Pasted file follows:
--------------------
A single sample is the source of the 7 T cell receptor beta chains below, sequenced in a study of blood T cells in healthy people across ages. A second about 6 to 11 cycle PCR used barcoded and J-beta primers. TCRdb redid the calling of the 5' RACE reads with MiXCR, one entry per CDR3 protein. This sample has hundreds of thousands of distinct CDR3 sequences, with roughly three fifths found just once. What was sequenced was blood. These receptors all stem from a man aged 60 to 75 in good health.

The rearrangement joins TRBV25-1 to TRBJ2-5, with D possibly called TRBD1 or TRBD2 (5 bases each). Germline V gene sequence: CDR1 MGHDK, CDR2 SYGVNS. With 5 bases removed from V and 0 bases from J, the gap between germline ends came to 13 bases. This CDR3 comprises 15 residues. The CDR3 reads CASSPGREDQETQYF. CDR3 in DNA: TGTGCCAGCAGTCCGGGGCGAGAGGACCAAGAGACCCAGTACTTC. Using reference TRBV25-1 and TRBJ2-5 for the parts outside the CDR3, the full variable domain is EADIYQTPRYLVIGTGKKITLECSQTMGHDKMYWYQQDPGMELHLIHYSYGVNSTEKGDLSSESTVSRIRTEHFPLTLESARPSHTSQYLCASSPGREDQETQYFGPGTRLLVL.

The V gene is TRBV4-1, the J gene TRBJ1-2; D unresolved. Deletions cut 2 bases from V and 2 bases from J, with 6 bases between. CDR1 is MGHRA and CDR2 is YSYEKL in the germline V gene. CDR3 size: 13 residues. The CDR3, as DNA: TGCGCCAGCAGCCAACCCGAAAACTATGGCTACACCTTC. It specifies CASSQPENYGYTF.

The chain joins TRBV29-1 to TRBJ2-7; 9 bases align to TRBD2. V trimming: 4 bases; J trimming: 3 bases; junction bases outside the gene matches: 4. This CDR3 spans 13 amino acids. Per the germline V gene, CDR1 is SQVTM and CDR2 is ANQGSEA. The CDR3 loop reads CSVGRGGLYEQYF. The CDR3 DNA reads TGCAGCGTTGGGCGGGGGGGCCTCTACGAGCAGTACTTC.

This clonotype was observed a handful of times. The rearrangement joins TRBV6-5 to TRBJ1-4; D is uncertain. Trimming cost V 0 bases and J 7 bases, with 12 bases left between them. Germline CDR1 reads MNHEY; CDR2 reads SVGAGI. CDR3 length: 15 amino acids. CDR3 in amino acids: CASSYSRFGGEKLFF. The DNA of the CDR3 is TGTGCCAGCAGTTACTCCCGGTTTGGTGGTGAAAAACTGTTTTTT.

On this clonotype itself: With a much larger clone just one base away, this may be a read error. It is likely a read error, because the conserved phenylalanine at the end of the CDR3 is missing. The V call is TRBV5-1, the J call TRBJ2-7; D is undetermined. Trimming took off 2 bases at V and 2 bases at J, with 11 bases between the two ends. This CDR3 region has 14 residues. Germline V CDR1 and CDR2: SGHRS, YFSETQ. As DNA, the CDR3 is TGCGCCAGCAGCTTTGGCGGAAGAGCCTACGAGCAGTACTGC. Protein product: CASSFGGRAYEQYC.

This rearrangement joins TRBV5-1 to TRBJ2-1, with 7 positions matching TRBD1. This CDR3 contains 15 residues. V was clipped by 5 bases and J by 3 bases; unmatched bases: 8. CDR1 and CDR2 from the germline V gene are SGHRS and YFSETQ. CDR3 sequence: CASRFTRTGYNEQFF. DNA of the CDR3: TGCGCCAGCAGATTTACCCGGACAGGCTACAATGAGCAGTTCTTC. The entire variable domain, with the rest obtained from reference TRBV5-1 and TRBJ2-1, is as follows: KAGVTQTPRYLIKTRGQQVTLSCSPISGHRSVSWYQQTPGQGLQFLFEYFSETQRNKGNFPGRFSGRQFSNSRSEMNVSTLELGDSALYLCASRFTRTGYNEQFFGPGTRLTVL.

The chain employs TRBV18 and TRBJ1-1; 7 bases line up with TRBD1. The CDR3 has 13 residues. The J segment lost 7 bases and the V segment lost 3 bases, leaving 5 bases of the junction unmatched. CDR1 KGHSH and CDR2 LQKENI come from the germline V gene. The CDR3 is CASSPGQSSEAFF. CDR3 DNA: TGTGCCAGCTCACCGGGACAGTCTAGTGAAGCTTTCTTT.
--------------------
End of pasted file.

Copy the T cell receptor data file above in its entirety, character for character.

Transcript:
A single sample is the source of the 7 T cell receptor beta chains below, sequenced in a study of blood T cells in healthy people across ages. A second about 6 to 11 cycle PCR used barcoded and J-beta primers. TCRdb redid the calling of the 5' RACE reads with MiXCR, one entry per CDR3 protein. This sample has hundreds of thousands of distinct CDR3 sequences, with roughly three fifths found just once. What was sequenced was blood. These receptors all stem from a man aged 60 to 75 in good health.

The rearrangement joins TRBV25-1 to TRBJ2-5, with D possibly called TRBD1 or TRBD2 (5 bases each). Germline V gene sequence: CDR1 MGHDK, CDR2 SYGVNS. With 5 bases removed from V and 0 bases from J, the gap between germline ends came to 13 bases. This CDR3 comprises 15 residues. The CDR3 reads CASSPGREDQETQYF. CDR3 in DNA: TGTGCCAGCAGTCCGGGGCGAGAGGACCAAGAGACCCAGTACTTC. Using reference TRBV25-1 and TRBJ2-5 for the parts outside the CDR3, the full variable domain is EADIYQTPRYLVIGTGKKITLECSQTMGHDKMYWYQQDPGMELHLIHYSYGVNSTEKGDLSSESTVSRIRTEHFPLTLESARPSHTSQYLCASSPGREDQETQYFGPGTRLLVL.

The V gene is TRBV4-1, the J gene TRBJ1-2; D unresolved. Deletions cut 2 bases from V and 2 bases from J, with 6 bases between. CDR1 is MGHRA and CDR2 is YSYEKL in the germline V gene. CDR3 size: 13 residues. The CDR3, as DNA: TGCGCCAGCAGCCAACCCGAAAACTATGGCTACACCTTC. It specifies CASSQPENYGYTF.

The chain joins TRBV29-1 to TRBJ2-7; 9 bases align to TRBD2. V trimming: 4 bases; J trimming: 3 bases; junction bases outside the gene matches: 4. This CDR3 spans 13 amino acids. Per the germline V gene, CDR1 is SQVTM and CDR2 is ANQGSEA. The CDR3 loop reads CSVGRGGLYEQYF. The CDR3 DNA reads TGCAGCGTTGGGCGGGGGGGCCTCTACGAGCAGTACTTC.

This clonotype was observed a handful of times. The rearrangement joins TRBV6-5 to TRBJ1-4; D is uncertain. Trimming cost V 0 bases and J 7 bases, with 12 bases left between them. Germline CDR1 reads MNHEY; CDR2 reads SVGAGI. CDR3 length: 15 amino acids. CDR3 in amino acids: CASSYSRFGGEKLFF. The DNA of the CDR3 is TGTGCCAGCAGTTACTCCCGGTTTGGTGGTGAAAAACTGTTTTTT.

On this clonotype itself: With a much larger clone just one base away, this may be a read error. It is likely a read error, because the conserved phenylalanine at the end of the CDR3 is missing. The V call is TRBV5-1, the J call TRBJ2-7; D is undetermined. Trimming took off 2 bases at V and 2 bases at J, with 11 bases between the two ends. This CDR3 region has 14 residues. Germline V CDR1 and CDR2: SGHRS, YFSETQ. As DNA, the CDR3 is TGCGCCAGCAGCTTTGGCGGAAGAGCCTACGAGCAGTACTGC. Protein product: CASSFGGRAYEQYC.

This rearrangement joins TRBV5-1 to TRBJ2-1, with 7 positions matching TRBD1. This CDR3 contains 15 residues. V was clipped by 5 bases and J by 3 bases; unmatched bases: 8. CDR1 and CDR2 from the germline V gene are SGHRS and YFSETQ. CDR3 sequence: CASRFTRTGYNEQFF. DNA of the CDR3: TGCGCCAGCAGATTTACCCGGACAGGCTACAATGAGCAGTTCTTC. The entire variable domain, with the rest obtained from reference TRBV5-1 and TRBJ2-1, is as follows: KAGVTQTPRYLIKTRGQQVTLSCSPISGHRSVSWYQQTPGQGLQFLFEYFSETQRNKGNFPGRFSGRQFSNSRSEMNVSTLELGDSALYLCASRFTRTGYNEQFFGPGTRLTVL.

The chain employs TRBV18 and TRBJ1-1; 7 bases line up with TRBD1. The CDR3 has 13 residues. The J segment lost 7 bases and the V segment lost 3 bases, leaving 5 bases of the junction unmatched. CDR1 KGHSH and CDR2 LQKENI come from the germline V gene. The CDR3 is CASSPGQSSEAFF. CDR3 DNA: TGTGCCAGCTCACCGGGACAGTCTAGTGAAGCTTTCTTT.